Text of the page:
You are reading

Phipps’ Barnett Avenue proposal goes before the City Council Sept. 20 for hearing

MHG Architects

MHG Architects

Sept. 13, 2016 By Hannah Wulkan

The controversial Phipps Housing development on Barnett Avenue will go before the City Council for the first time next week, as the developer seeks to pass the final hurdle in getting the property rezoned.

The Subcommittee on Zoning and Franchises will be holding a hearing on the proposed zoning changes at a meeting on September 20th, taking the first of three City Council votes on the matter.

Phipps is seeking the zoning change in order to build a 10-story, 209-unit affordable housing complex on the lot that is currently zoned for manufacturing.

Following the September 20th vote, the zoning change for 50-25 Barnett Avenue will move to the Land Use committee, and then on to the full City Council for a final vote. This comes several weeks after the plan was approved by the City Planning Commission on August 10th.

Councilman Jimmy Van Bramer, who has been an outspoken opponent of the project, said he will continue to oppose the development as it moves through the city council votes.

“The proposed Phipps project has too many issues associated with it. As the ULURP process moves forward, I continue to oppose the project, and encourage neighborhood residents to attend the hearing and share their views,” Van Bramer said in a statement.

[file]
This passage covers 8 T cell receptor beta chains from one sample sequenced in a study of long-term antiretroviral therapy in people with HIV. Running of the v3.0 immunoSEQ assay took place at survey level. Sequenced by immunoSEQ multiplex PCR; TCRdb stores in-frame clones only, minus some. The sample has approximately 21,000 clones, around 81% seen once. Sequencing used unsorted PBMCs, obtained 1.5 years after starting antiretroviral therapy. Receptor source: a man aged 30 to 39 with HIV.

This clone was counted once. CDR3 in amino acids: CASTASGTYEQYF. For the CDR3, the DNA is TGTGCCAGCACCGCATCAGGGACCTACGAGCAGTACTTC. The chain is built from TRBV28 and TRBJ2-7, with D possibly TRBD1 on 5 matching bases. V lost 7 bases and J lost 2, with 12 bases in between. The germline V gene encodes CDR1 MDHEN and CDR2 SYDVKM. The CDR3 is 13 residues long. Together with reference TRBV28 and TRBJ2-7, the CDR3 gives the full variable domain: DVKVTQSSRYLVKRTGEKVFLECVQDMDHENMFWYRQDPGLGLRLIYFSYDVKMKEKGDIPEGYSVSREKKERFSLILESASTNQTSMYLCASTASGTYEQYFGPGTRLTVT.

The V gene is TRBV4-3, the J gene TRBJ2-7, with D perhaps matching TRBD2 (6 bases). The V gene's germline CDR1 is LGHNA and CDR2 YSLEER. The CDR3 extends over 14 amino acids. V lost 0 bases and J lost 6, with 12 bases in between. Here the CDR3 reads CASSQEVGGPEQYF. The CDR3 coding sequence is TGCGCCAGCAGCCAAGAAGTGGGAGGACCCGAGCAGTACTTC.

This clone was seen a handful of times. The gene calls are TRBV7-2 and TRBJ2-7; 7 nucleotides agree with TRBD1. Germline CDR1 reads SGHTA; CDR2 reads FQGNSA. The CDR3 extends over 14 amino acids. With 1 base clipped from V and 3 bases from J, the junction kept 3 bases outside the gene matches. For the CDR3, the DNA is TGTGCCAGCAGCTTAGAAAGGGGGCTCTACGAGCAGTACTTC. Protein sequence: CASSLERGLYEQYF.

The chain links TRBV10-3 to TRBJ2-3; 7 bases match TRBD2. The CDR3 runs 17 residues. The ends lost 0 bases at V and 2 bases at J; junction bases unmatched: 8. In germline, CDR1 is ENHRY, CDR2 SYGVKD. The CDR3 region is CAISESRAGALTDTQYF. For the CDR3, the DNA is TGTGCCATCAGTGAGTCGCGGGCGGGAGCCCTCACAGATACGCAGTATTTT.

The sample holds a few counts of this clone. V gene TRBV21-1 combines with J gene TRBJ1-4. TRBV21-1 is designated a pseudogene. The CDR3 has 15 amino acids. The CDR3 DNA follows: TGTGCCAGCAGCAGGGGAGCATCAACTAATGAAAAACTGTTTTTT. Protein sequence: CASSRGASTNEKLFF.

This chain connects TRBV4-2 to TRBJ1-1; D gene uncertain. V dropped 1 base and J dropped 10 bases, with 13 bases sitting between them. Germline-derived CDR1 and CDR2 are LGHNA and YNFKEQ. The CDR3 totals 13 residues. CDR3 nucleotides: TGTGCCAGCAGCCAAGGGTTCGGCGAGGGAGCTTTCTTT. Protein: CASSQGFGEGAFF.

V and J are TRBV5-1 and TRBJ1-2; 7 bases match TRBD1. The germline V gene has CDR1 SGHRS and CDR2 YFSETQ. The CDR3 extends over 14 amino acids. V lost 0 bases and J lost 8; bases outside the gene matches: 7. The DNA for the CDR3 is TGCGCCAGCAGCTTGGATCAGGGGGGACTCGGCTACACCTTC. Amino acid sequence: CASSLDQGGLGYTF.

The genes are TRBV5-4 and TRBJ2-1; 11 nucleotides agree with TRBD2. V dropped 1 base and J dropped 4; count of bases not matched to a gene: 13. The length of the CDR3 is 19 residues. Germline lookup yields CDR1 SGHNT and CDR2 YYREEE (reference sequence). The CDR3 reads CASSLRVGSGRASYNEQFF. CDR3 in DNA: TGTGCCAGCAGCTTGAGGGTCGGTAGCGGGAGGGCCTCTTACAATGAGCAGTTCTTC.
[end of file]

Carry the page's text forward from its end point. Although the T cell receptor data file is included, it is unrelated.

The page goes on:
He said that he will continue to encourage the rest of City Council to vote against the plan as well.

The meeting on September 20 begins at 9:30 a.m. at 250 Broadway in the Committee Room, and it is open to the public. Members of the community are invited to come speak and voice their opinions.

The project has been the center of much controversy, including a public tiff between Mayor Bill de Blasio and Van Bramer, who oversees the district where Phipps hopes to build.

Van Bramer has come out strongly against the project, citing its scale and size, as well as unaffordability, as problems with the proposal. Many other local figures, including Community Board 2 and Borough President Melinda Katz, have stated opposition to the plan for similar reasons.

De Blasio, on the other hand, has said that a proposal offering so much affordable housing is worth passing.

The two exchanged words indirectly through interviews and on Twitter.

“Turning down affordable housing, I can’t follow that. I can’t understand that,” said de Blasio at an unrelated event several weeks ago. “I am going to have a polite but firm conversation with the councilman, who I know very well and respect greatly,” he added.

Van Bramer fired back on Twitter, “And he will be met with a polite and even firmer response.”

Since those comments Van Bramer and de Blasio have met with one another, and though the drama has passed, both maintain their original beliefs, according to Van Bramer’s office.

email the author: [email protected]


Click for Comments 
North Side the Trax, bches

Phil, outstanding comment.

However, it’s not “unfortunate” as you say. It’s great!


It is zoned manufacturing. If they don’t get the modification, they should put a factory on it. Everyone likes to live next to factories.